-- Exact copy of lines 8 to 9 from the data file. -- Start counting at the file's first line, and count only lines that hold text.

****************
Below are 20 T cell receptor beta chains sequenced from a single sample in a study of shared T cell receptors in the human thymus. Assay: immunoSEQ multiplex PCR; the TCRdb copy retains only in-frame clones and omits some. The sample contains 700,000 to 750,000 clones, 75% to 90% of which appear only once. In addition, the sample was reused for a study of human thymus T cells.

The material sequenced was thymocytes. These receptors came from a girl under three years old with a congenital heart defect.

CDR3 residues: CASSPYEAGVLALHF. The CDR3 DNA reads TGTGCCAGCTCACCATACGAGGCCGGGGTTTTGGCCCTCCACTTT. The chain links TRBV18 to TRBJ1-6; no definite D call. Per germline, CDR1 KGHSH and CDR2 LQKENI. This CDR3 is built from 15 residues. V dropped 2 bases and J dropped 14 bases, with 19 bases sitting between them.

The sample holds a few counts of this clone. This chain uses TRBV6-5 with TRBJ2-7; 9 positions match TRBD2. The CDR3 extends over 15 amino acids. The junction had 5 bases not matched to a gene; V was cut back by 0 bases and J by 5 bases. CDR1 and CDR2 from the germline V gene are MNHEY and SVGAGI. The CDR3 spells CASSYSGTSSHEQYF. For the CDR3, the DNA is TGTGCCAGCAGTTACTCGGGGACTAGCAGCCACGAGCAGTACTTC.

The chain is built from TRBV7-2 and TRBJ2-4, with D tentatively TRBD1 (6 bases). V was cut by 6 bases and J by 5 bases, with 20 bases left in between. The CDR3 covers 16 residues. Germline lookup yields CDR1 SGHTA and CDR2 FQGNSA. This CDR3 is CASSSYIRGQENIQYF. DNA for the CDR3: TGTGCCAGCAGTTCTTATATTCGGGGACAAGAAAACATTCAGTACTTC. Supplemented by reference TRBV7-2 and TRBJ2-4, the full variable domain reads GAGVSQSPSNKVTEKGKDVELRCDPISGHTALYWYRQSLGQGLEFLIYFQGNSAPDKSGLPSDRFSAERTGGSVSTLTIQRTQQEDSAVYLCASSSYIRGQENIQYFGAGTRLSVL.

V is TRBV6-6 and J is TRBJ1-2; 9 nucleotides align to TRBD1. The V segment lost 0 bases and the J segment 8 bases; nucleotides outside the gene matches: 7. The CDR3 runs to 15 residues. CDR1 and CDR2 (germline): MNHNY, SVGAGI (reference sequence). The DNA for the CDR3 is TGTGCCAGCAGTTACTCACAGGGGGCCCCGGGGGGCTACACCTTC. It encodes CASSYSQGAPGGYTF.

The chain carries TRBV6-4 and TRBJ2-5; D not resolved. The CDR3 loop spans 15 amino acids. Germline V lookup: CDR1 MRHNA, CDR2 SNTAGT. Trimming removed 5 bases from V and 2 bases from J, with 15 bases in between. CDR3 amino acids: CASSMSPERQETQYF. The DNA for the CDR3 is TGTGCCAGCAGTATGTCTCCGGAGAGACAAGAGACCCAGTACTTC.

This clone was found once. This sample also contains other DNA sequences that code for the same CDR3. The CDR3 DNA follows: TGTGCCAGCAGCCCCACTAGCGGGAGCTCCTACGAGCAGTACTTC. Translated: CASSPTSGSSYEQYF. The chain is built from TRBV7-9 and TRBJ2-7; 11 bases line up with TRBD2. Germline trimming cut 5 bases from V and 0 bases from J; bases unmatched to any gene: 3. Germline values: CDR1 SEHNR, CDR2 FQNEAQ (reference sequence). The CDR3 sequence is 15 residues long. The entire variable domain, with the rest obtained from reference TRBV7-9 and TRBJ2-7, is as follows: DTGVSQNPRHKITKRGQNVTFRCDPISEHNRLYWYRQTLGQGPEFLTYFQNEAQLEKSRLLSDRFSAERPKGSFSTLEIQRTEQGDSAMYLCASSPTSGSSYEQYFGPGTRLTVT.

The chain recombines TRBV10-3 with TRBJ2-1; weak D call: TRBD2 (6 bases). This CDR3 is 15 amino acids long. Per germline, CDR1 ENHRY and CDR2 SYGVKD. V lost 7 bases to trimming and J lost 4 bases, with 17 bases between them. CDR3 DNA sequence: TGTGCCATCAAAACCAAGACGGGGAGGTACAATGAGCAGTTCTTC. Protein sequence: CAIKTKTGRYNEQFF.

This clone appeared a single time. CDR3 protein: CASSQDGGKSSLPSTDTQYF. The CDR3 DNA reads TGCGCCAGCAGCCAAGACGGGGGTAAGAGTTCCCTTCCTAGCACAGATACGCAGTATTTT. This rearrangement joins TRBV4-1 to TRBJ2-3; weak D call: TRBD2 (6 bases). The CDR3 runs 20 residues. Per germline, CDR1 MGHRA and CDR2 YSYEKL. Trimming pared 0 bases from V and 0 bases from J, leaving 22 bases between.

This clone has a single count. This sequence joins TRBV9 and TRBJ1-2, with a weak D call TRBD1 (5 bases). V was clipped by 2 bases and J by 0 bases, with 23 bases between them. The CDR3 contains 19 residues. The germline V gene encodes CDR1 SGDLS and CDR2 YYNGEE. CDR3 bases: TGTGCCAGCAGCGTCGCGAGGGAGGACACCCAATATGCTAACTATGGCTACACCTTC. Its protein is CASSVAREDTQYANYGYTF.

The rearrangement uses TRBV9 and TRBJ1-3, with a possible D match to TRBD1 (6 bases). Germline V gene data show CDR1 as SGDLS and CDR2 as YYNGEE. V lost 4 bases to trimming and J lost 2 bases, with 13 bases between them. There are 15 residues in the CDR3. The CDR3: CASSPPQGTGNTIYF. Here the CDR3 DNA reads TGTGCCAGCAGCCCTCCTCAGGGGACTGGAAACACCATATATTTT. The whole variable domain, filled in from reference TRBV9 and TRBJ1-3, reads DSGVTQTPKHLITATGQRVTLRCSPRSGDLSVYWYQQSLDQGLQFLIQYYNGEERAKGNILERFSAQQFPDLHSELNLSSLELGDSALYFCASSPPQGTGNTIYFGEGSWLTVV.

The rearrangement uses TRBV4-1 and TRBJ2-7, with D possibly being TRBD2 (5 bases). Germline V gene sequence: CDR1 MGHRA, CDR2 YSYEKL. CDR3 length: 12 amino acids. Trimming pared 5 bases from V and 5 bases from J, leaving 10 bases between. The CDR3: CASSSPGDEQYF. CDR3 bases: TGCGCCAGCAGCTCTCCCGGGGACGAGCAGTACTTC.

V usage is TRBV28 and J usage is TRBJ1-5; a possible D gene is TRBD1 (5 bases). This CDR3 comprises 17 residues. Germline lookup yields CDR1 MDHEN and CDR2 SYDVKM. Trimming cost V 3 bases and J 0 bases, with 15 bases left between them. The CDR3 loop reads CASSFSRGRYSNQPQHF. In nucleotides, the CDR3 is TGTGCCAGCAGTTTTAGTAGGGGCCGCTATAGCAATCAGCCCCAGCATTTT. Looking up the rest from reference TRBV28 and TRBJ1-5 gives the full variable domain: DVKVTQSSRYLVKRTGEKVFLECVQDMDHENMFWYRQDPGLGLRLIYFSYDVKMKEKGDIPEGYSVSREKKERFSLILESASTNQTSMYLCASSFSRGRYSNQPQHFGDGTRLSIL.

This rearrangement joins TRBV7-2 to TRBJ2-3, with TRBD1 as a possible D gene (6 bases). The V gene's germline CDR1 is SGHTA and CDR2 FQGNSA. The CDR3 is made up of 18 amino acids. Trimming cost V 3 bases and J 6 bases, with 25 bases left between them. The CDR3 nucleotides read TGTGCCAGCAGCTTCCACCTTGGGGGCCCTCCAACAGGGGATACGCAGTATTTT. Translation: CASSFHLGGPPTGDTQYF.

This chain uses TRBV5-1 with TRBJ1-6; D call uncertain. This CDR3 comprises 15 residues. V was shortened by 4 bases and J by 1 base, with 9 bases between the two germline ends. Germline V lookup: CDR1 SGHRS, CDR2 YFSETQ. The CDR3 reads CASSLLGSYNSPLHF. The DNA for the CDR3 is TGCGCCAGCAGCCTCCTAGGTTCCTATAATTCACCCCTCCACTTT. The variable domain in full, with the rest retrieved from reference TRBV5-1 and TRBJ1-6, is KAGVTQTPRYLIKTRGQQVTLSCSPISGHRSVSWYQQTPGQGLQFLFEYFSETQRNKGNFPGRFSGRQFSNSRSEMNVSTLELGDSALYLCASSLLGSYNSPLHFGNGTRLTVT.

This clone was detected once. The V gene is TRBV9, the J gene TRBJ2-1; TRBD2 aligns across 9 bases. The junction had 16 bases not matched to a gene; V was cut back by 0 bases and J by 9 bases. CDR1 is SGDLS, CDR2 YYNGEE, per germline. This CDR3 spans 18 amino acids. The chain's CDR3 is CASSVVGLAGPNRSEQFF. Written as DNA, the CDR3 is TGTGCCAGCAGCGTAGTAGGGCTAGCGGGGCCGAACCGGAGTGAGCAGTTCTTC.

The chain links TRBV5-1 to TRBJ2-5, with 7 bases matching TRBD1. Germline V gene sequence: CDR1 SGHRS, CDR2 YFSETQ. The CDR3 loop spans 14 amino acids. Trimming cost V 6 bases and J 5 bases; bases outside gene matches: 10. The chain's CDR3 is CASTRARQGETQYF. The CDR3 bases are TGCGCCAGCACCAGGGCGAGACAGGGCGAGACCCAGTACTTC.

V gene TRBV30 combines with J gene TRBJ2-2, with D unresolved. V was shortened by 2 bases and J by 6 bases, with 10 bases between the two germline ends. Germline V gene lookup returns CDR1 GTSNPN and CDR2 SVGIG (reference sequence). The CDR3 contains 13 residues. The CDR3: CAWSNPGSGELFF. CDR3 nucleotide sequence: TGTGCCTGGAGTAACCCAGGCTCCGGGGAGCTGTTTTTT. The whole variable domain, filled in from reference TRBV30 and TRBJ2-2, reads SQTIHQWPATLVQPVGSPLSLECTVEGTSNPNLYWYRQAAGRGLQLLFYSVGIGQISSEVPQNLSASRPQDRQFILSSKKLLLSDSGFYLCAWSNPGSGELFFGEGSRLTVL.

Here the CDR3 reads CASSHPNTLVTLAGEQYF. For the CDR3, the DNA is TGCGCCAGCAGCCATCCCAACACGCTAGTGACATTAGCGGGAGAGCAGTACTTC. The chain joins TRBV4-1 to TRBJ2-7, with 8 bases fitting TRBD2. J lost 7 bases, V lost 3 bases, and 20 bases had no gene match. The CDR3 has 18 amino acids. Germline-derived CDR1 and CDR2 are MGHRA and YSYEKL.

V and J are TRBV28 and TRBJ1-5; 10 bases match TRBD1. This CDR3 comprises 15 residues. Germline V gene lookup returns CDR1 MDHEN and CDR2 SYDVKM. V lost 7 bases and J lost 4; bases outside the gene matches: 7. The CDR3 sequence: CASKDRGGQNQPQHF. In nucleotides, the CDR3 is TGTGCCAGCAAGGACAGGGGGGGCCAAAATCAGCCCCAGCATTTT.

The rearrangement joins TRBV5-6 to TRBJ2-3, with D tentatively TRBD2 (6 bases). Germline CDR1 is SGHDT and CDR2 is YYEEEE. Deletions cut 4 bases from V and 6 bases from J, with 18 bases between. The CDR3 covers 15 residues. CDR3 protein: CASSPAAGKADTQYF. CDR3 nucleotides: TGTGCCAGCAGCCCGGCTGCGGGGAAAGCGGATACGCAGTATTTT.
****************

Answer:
This clone was found once. This sample also contains other DNA sequences that code for the same CDR3. The CDR3 DNA follows: TGTGCCAGCAGCCCCACTAGCGGGAGCTCCTACGAGCAGTACTTC. Translated: CASSPTSGSSYEQYF. The chain is built from TRBV7-9 and TRBJ2-7; 11 bases line up with TRBD2. Germline trimming cut 5 bases from V and 0 bases from J; bases unmatched to any gene: 3. Germline values: CDR1 SEHNR, CDR2 FQNEAQ (reference sequence). The CDR3 sequence is 15 residues long. The entire variable domain, with the rest obtained from reference TRBV7-9 and TRBJ2-7, is as follows: DTGVSQNPRHKITKRGQNVTFRCDPISEHNRLYWYRQTLGQGPEFLTYFQNEAQLEKSRLLSDRFSAERPKGSFSTLEIQRTEQGDSAMYLCASSPTSGSSYEQYFGPGTRLTVT.

The chain recombines TRBV10-3 with TRBJ2-1; weak D call: TRBD2 (6 bases). This CDR3 is 15 amino acids long. Per germline, CDR1 ENHRY and CDR2 SYGVKD. V lost 7 bases to trimming and J lost 4 bases, with 17 bases between them. CDR3 DNA sequence: TGTGCCATCAAAACCAAGACGGGGAGGTACAATGAGCAGTTCTTC. Protein sequence: CAIKTKTGRYNEQFF.